Revisiting the Moro Wars through Jesuit Sources about the Philippine Islands

Saturday, January 5, 2019: 3:50 PM
Salon 2 (Palmer House Hilton)
Tatiana Seijas, Rutgers, The State University of New Jersey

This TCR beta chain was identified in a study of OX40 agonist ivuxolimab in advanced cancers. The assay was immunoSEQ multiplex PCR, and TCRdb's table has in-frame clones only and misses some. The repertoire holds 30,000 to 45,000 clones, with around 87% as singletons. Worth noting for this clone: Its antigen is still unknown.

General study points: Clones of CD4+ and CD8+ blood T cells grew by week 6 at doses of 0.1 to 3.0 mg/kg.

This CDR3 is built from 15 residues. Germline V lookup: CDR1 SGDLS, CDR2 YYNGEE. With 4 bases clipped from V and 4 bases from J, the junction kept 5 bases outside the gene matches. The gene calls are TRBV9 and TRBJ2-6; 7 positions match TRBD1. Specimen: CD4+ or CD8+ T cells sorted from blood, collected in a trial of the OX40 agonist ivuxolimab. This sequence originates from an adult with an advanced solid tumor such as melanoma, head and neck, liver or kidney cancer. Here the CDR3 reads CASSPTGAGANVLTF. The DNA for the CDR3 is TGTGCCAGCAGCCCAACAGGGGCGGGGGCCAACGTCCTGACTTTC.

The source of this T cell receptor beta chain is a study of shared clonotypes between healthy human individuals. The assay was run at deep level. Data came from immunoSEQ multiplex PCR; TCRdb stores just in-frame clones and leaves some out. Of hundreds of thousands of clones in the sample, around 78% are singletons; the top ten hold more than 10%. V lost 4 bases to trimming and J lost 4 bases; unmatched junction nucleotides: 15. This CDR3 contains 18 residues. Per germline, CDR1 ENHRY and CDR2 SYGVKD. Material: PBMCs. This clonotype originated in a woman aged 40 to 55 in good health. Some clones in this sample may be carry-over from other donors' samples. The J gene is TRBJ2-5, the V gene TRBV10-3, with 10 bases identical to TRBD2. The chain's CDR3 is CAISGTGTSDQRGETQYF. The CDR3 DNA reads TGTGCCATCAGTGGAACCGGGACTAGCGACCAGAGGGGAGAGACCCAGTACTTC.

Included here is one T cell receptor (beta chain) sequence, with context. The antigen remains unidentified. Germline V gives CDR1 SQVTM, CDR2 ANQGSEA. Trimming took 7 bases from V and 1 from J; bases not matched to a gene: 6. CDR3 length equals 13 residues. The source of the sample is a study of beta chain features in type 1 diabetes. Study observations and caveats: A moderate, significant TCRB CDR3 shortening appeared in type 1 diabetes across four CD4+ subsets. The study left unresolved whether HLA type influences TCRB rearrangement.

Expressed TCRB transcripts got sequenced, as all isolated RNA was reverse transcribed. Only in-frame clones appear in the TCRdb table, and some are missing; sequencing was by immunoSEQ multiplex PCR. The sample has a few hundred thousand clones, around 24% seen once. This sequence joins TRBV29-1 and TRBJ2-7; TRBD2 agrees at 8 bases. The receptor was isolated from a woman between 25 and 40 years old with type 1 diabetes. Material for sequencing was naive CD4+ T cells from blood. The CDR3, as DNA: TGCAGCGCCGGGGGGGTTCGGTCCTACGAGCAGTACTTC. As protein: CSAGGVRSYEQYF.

The Moro Wars as a historical narrative, and a category of analysis, needs revision. The classic timeline of the Moro Wars (1565 to 1663) divides them into a number of phases tagged to Spanish colonial objectives (or failed strategies depending on one’s perspective). A revised narrative of this ongoing conflict would, instead, necessarily underline the economic basis of this conflict in slaving and mark the passage of time according to the perspectives of the Brunei, Maguindanao, and Sulu Sultanates, other Muslim authorities, Indigenous chiefs from Luzon and the Visayas who allied with Spain, as well as the Spanish participants. Scholars who have employed printed ecclesiastical histories have mainly interpreted the Moro Wars as forming part of Spain’s imperial project to expand Christendom and vanquish Islam. This paper re-evaluates these works, like Pedro Chirino’s Relation of the Philippine Islands (1604), as well as Jesuit correspondence, to garner a deeper understanding of how the conflict played out on the ground. Jesuit priests stationed in Mindanao, for example, wrote eye-witnesses accounts of their interactions with Muslim people. A more critical reading of Jesuit sources has the potential to reveal the goals of soldiers and religious leaders (Christians and Muslims) in the wider geopolitical conflict over what state would control trade in the Sulu Sea, and what state would wield sovereignty over the diverse islands of the Philippines Archipelago.